Why Mexico? 10 reasons to invest in Mexico
By Alan Russell, Tecma
According to a recent World Investment Report of the United Nations Conference on Trade and Development (UNCTAD), Mexico is one of the top developing nations in which to invest. If your firm is currently analyzing new markets in which to commit production resources, consider the following 10 reasons why investing in Mexico is a good option for executives seeking to grow their businesses.
- Strategic Geographical Position
Mexico is in the backyard of the largest consumer market in the world. The two countries share a common border of more than 2,000 miles. The country’s proximity to the United States means that a truck carrying manufactured goods can drive from Mexico and deliver its cargo to any location in the continental US in less than 48 hours.
Because of this Mexico is highly cost competitive in terms of shipping when compared to that of its competitors. In addition to its advantageous position in North America, Mexico is the bridge between the US and Canada and the rest of Latin America.
- Large Economically Active Population
According to government data, Mexico is the tenth most populous country in the world. It is projected that the nation’s “economically active population” will continue to expand. The economically active population comprises all persons of either sex who furnish the labor for the production of goods and services. In recent times, Mexico has done much to enhance the skill sets of its workforce.
- Wide Network of Free Trade Agreements (FTAs)
Mexico participates in a total of 12 FTAs that encompass commercial relations with a total of 45 countries throughout the world. To invest in Mexico is to access the ability to ship goods duty-free to most of the world’s major markets. Four of Mexico’s most significant trade agreements include the United States-Mexico-Canada Free Trade Agreement, The Trans-Pacific Partnership (TPP), The Mexico-EU Free Trade Agreement, and the Pacific Alliance, which is an agreement between Chile, Colombia, Peru, and Mexico.
- Highly Qualified Human Capital
The Organization for Economic Cooperation and Development (OECD) recently reported that higher education graduation rates for Mexican youth have steadily increased over the course of the last decade. Mexico is replete with federal universities, national universities, private universities, and technological institutes. Companies that make the move to invest in Mexico can access a workforce that includes more than 113,000 engineering graduates per year. In terms of availability of engineers, this number puts Mexico at 8th place in the world.
- Growing Internal Market
Those companies seeking to invest in Mexico for the purpose of accessing its internal market will find that Mexico’s Private Consumption accounted for more than 65 percent of its GDP in 2018. Mexico’s growing middle class is driving a steady trend of increased consumer spending in the domestic market. A recent study by the Financial Times indicates that 53% of Mexican consumers have access to supermarkets, “hypermarkets,” and department stores.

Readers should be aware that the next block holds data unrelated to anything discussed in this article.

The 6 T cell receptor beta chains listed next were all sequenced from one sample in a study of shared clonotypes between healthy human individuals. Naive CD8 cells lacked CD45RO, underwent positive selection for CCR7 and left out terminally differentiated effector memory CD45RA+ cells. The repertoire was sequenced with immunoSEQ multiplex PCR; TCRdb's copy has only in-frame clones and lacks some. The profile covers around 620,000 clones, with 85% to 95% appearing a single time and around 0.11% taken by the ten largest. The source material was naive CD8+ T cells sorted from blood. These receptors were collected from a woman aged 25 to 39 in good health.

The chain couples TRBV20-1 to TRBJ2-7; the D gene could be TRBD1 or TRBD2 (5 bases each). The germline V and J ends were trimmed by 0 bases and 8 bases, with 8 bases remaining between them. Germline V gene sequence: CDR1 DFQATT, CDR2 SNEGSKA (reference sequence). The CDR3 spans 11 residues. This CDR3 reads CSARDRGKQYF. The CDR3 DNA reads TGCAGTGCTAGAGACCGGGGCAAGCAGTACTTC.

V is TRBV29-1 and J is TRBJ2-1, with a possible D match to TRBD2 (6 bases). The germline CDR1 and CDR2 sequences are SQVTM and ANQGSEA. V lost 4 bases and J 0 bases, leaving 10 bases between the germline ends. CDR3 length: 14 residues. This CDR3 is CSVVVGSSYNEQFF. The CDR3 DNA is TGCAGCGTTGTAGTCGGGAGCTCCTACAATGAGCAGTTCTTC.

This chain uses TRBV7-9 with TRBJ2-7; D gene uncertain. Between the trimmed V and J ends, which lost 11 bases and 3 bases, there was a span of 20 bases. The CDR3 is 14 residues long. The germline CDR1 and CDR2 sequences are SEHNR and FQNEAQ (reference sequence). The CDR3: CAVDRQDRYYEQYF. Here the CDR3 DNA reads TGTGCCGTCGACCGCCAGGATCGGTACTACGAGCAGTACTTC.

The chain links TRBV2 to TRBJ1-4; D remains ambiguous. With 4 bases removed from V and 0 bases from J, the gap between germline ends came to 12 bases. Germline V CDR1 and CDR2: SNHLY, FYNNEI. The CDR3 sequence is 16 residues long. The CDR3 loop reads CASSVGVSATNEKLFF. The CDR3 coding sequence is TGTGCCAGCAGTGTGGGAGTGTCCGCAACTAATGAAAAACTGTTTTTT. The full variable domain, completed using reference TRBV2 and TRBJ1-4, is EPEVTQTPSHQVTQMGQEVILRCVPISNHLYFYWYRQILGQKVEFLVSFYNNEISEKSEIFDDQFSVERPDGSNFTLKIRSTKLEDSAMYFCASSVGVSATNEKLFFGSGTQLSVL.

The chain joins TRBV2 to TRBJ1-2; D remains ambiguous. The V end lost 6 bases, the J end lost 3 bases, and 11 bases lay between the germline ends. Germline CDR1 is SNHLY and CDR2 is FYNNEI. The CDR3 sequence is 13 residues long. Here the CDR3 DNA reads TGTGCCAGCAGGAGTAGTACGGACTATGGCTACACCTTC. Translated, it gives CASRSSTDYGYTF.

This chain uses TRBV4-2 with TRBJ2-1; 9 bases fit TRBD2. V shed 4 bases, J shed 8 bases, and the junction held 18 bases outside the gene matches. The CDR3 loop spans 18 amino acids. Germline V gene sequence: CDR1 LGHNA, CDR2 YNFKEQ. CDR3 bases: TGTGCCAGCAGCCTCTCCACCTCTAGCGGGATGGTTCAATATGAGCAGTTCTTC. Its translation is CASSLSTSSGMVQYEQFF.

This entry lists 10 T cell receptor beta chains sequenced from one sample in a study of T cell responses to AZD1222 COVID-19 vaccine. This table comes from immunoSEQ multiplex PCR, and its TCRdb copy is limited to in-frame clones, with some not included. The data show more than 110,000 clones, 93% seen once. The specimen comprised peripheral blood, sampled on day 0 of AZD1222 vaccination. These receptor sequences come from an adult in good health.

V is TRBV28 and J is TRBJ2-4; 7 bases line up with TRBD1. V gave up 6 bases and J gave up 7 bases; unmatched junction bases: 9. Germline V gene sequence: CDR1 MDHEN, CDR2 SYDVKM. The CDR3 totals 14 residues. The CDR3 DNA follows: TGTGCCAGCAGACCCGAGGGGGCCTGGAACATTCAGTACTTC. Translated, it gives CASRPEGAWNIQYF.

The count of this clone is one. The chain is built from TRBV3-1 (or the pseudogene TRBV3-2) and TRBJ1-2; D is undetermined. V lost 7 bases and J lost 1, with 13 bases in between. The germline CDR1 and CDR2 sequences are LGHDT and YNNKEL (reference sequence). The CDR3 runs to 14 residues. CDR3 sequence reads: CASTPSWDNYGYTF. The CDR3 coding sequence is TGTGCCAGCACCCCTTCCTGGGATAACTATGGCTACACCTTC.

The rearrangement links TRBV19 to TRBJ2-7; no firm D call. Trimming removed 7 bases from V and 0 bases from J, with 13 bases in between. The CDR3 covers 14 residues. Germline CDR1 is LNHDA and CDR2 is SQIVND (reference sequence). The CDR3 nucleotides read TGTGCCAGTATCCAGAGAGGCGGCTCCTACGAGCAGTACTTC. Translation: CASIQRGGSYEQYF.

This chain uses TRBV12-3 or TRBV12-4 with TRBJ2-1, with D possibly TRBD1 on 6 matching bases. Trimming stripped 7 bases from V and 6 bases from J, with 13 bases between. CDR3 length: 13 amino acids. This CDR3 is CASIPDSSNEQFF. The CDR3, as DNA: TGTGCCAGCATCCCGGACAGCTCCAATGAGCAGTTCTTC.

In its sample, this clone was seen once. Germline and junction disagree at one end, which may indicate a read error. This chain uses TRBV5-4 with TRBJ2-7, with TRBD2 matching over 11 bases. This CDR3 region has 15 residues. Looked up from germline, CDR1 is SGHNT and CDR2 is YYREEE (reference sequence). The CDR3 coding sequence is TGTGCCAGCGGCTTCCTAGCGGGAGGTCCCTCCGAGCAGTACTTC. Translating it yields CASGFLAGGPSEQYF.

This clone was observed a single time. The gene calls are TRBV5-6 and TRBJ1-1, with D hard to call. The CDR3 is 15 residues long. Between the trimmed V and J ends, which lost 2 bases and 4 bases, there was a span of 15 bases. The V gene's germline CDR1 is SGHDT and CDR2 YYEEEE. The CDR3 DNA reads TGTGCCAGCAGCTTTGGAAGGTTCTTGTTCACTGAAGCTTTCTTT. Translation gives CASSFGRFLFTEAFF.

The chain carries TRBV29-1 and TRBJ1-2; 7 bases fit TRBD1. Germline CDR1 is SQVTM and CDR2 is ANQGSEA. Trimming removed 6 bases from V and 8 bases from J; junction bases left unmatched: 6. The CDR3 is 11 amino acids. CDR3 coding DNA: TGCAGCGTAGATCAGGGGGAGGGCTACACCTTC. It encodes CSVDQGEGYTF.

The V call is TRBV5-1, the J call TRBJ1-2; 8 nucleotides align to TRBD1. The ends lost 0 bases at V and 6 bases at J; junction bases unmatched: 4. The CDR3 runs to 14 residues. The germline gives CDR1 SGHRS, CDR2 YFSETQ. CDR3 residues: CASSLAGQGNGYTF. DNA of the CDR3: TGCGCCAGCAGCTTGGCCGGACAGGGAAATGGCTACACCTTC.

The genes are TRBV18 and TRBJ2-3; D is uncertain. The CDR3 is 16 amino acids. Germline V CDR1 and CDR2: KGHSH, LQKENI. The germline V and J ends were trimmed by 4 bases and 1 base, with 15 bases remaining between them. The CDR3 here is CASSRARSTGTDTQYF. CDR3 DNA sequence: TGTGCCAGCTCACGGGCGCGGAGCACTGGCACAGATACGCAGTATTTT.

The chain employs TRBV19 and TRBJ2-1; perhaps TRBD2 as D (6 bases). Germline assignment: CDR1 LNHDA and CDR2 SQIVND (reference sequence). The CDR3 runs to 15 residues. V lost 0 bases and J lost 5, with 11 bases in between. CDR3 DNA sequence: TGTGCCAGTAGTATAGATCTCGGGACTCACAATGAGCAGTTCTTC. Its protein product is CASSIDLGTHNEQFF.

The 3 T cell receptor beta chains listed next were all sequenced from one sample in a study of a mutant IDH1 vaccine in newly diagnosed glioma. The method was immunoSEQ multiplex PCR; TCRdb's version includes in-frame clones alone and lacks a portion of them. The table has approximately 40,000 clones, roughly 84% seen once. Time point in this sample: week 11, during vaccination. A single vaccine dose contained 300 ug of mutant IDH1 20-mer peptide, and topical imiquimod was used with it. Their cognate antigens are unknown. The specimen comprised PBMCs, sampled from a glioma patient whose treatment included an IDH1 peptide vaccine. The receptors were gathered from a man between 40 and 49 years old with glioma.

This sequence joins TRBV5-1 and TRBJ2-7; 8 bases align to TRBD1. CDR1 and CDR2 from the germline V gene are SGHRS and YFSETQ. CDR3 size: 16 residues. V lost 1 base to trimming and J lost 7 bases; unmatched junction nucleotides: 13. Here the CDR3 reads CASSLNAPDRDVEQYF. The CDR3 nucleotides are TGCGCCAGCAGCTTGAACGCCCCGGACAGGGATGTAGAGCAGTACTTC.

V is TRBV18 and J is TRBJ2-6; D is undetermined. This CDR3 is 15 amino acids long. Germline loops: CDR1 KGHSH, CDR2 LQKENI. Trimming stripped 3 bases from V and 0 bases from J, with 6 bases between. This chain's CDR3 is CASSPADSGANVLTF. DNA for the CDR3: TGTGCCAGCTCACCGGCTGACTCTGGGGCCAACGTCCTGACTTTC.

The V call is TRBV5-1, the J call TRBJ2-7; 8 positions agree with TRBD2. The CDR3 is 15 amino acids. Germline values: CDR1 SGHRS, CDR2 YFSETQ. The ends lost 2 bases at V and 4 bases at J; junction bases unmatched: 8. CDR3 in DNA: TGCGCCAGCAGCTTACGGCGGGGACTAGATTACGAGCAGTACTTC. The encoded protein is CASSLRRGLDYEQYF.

- Tax Benefits and Incentives
Among the most significantly attractive benefits and incentives for foreign manufacturers that seek to set up manufacturing in Mexico are:
- Duty-free imports for up to 18 months for raw materials and suppliers for IMMEX certified companies:
- A zero-rate value-added tax on exports, even when physically exported to a third-party;
- Value-added tax refunds for IMMEX certified manufacturers;
- Import duty refunds for inputs integrated into products exported by the manufacturer or sold to another entity for export;
- No local or state income taxes on corporate earnings.
- Innovation and Intellectual Property Protection
Mexico’s Industrial Property Law and Federal Copyright Law both cover intellectual property in Mexico. Among IP organizations of which Mexico is a member is the:
- World Trade Organization (WTO);
- World Intellectual Property Organization (WIPO);
- Patent Cooperation Treaty (PCT);
- Paris Convention for the Protection of Intellectual Property.
- Leading Industrial Sectors
One of the most important industrial sectors in Mexico is the production of passenger vehicles. The companies that have decided to invest in Mexico and its auto industry have made the country the seventh largest producer in the world. Other prominent industries in Mexico include aerospace, medical device, and electronics.
Mexico instituted a National Infrastructure Program between 2014-2018 during the presidency of Enrique Pena Nieto. The program invested approximately US $600 billion, about 8% of GDP, into modernizing the infrastructure that is vital to Mexico’s economy. During this period investment was made in:
- New and existing ports;
- Electricity generation capacity.
- Competitively Priced Workforce
The average fully-loaded base salary for an entry-level worker is just a fraction of the fully loaded hourly wage in the U.S. The cost of fully burdened labor for entry-level workers in China is about double that of Mexico.